By the age of 5yrs to 6yrs most children stop these habits. Thumb sucking and pacifier habits become a problem only when they are prolonged for longer period. If the child uses a pacifier constantly and aggressively it can become oral health problem which needs to be addressed as early as possible, and a habit breaking appliance may be recommended We at Dr. Mohan Dental Clinic have a well-qualified Pediatric dentist who treats our children with all dental needs.

What are dental sealants and fluoride gels?

Sealants are thin layer of coatings placed on the teeth with deep fissures(grooves) mostly back teeth, on their upper or chewing surfaces. In the depressions and grooves they are bonded immediately and they help in protecting the enamel of each tooth. They will not allow the tooth to form caries by forming a barrier between tooth surface and bacteria. Sealants with fluoride combination have more potential of driving away caries in children.

What should I do if my child falls and knocks out his/her tooth?

The American academy of pediatric dentistry has developed this brief guide to help parents and caregivers be prepared for the most common types of childhood injuries.

WHAT TO DO IF…

1) A BABY TOOTH/MILK TOOTH IS KNOCKED OUT

  • Contact your pediatric dentist as soon as possible. QUICK ACTION can lessen the child’s discomfort and PREVENT INFECTION.
  • Rinse the mouth with water AND APPLY COLD COMPRESSES to reduce swelling.
  • Spend time COMFORTING THE CHILD rather than looking for the tooth. Remember baby teeth should not be replanted because of potential damage to the developing permanent teeth.

2) A TOOTH IS CHIPPED OR BROKEN

  • Contact your pediatric dentist IMMEDIATELY. Fast action can save the tooth, prevent infection and reduce the need for extensive dental treatment.
  • Rinse the mouth with WATER AND APPLY COLD COMPRESSES to reduce swelling.
  • If a patient can find the broken tooth fragment, it is important to TAKE IT TO THE DENTIST.

3) A PERMANENT TOOTH IS KNOCKED OUT

  • Find the tooth, rinse it gently in cool water.
  • Never hold the tooth by the root surface
  • Do not scrub it or use soap.
  • REPLACE THE TOOTH in the socket and hold it there with clean gauze or wash cloth.
  • If you cannot put the tooth in the socket, place the tooth in a clean container preferably with cold milk. If milk is not available put it in a container with child’s saliva but NOT IN WATER.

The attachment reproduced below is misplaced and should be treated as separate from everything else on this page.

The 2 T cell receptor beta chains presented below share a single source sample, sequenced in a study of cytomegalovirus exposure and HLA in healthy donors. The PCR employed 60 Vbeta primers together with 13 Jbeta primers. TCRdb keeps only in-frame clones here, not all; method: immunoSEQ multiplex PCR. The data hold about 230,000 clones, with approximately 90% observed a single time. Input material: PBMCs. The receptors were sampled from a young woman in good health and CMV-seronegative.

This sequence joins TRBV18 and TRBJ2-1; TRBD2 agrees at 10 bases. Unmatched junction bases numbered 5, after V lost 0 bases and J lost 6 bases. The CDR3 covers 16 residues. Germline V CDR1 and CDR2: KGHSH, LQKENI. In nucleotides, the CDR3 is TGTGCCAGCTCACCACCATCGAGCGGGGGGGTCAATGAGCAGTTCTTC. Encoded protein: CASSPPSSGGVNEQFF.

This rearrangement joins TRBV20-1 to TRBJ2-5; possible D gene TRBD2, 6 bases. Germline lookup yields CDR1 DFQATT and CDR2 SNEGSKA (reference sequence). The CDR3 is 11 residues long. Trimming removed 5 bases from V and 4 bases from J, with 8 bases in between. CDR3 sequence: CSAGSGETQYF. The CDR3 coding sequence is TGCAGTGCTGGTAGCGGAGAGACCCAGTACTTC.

• Take the child and the tooth to our hospital IMMEDIATELY or call on our number.

4) AN ACTIVITY INVOLVES RISK OR FALLS OR COLLISIONS

  • Wear a mouth guard when activity involves the risk of falls, collisions, or contact with hard surfaces or equipment.
  • Pre- formed mouth guards can be purchased in sporting goods stores or customized mouth guards can be prepared by our pediatric dentist.
How safe are dental X-rays for children?

Risk with dental x-rays is very little. The radiation to which the children are exposed is carefully limited and monitored by the pediatric dentist. For the safety and minimized radiation lead aprons and high speed films are used. It has been proved that the radiation exposure is almost equal to that from short airplane flight.

Why is early orthodontic care important?

Treatment in young children is called as early orthodontics or interceptive orthodontics. Early orthodontics can enhance your child’s smile, but the benefits far surpass appearance. It can be started as early as 6-7 years of age. Teeth are not yet erupted fully and jaw is in growing stage.

It is done to:

Straighten the inclined teeth,

Helps in guiding path of permanent teeth,

correcting bite problems,

Minimize the need for tooth removal,

Makes brushing more effective

Makes teeth and gums less prone to caries and infection

When should you start using toothpaste for children and how much?

When teeth begin to appear start brushing twice daily. Before three years child’s teeth are cleaned with water and tooth brush or with soft bristles or finger brush. Brushing by children after 3 years should be supervised by the parents. Toothpaste used should be pea-sized amount and children should not swallow excessive toothpaste. Fluoridated toothpaste should not be used until age 3yrs as they cannot spit it out and excess fluoride is not good for children at that age.